Look, I'll be the first to admit that my fantasy chops haven't quite caught up to what's hip and new in the genre (as this post so ably pointed out), and maybe it's a case of "first-ies" (new term Copyright 2008 by Geek Monkey) where the first thing you read becomes by default the comparative stick used to measure all others, but mein gott! Patrick Rothfuss hath wrought something pretty frickin' amazing with his debut novel, the first in a planned trilogy called The Kingkiller Chronicle.
The Name of the Wind is the story of Kvothe, "pronounced nearly the same as "quothe,"" as he says early in the novel. We meet him in the present times, a quiet innkeeper in a quiet, unassuming town. Wanting nothing more than to be left alone, his plans are changed by the arrival of the Chronicler, a famous scribe whose goal is to lern the truth of the matter of the larger-than-life and presumed dead hero, a man of many names and even more stories. Spanning the course of a single day, Kvothe begins to tell o fhis life, from his early days with his family as Edema Ruh, a renowned traveling troupe and the horror of the Chandrian, who murders his family and forces him into the streets and finally to the University, the learned city where magic and knowledge in its many forms are kept and, to those worthy, are shared.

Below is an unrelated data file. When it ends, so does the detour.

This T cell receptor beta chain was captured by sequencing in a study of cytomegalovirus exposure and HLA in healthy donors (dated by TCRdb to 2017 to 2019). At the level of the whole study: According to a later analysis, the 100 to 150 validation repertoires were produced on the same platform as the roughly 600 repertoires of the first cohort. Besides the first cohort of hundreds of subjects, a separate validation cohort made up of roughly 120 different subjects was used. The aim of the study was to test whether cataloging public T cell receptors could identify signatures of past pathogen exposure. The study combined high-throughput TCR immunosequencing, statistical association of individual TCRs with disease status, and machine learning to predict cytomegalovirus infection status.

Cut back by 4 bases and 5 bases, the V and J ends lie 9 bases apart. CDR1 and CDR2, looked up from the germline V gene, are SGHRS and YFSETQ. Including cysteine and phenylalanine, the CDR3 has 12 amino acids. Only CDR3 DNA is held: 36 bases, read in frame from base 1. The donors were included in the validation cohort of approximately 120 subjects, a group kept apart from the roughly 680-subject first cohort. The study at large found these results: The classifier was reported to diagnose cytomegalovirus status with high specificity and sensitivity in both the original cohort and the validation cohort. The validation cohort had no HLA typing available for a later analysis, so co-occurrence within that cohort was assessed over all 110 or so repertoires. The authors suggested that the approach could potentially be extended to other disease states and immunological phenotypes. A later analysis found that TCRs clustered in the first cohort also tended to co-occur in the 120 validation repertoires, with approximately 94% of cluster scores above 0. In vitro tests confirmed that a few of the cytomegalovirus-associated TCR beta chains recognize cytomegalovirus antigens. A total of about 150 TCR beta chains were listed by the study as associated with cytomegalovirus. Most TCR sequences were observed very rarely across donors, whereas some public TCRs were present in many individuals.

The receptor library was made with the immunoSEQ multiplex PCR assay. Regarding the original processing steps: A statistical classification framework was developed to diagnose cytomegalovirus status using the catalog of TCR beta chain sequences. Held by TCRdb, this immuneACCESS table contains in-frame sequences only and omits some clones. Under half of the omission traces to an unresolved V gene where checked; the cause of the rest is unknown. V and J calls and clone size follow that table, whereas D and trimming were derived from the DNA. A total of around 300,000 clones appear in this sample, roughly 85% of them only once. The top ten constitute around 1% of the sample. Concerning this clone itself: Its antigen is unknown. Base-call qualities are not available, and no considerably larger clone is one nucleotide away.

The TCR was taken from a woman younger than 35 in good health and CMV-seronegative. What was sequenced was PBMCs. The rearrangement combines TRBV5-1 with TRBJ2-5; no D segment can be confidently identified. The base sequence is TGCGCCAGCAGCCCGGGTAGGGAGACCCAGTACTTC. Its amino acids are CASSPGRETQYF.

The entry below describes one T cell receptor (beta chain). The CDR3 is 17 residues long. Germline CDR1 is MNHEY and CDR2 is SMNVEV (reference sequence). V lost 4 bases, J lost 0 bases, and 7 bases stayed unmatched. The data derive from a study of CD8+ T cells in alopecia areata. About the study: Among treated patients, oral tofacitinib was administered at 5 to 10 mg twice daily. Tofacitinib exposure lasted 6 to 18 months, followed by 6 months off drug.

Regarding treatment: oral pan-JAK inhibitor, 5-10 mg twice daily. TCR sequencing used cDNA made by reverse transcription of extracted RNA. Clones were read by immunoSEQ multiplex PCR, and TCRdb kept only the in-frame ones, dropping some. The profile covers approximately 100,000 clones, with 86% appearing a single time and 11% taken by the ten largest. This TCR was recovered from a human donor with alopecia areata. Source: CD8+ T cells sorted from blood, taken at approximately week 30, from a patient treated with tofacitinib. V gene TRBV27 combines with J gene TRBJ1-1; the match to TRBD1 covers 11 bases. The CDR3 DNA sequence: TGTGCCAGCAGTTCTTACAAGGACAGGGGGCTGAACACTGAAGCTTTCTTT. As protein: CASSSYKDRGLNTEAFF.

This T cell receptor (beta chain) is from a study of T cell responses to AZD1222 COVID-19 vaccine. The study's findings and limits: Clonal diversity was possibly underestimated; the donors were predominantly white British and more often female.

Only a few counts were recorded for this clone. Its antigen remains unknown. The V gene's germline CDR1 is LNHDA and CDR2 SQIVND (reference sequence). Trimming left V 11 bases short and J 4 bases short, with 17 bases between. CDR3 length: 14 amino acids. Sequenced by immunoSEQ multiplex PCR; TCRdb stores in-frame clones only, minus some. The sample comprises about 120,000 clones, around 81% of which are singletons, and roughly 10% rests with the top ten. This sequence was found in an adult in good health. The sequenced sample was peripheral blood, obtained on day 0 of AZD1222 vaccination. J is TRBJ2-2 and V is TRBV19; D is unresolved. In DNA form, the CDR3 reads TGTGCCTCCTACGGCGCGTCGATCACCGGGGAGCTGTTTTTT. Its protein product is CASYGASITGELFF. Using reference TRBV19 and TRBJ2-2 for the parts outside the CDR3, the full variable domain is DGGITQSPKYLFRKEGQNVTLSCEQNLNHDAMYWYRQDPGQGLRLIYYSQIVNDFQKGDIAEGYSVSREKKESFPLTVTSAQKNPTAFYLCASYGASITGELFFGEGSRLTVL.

All of this is set against the backdrop of the actual telling of the story, where an evil is beginning to present itself once again, and Kvothe will undoubtedly be called upon to be the person he once was. The problem is, as we find out, is that person has slowly and mysteriously been almost completely forgotten.
There is so much that is great about The Name of the Wind it's hard to know where to start. Rothfuss sets out to demolish the stereotype of the hero and, in the process, rebuild him into something that rises above what we've always come to think of when using the term. He places an equal focus on action and character development to the point where you can't decide which is better. The world he's created has been meticulously thought out - its geography, its cultures and especially the mechanics behind what's considered "magic" is beautifully worked out. It's probably the first instance where I've 100% bought into how magic could actually exist in a world, as opposed to simply buying into its existence in a given world (which is perfectly fine in its won right - it's just that this was the first novel to make me see that the explanation can be more magical than the magic itself).
As a character Kvothe is a vibrant wonder, equal parts Harry Potter and Holden Caufield. We're constantly reminded through both his actual exploits and those that have been exaggerated that his is, if anything, desperately human, and prone to all the glories and pitfalls that occur to all all, whether it's the glowing pride of a selfless act to the burning embarrassment of committing a selfish one.
In the end Rothfuss sets up a bevy of unanswered questions both in Kvothe's history as well as the present day descending darkness that left me dying to read the next chapter. Without falling into the traps that waylay lesser writers, The Name of the Wind is a finely crafted novel that wraps itself in the gauze of fantasy because it absolutely has to, and not for any other reason. Definitely on my Best Of 2008 list.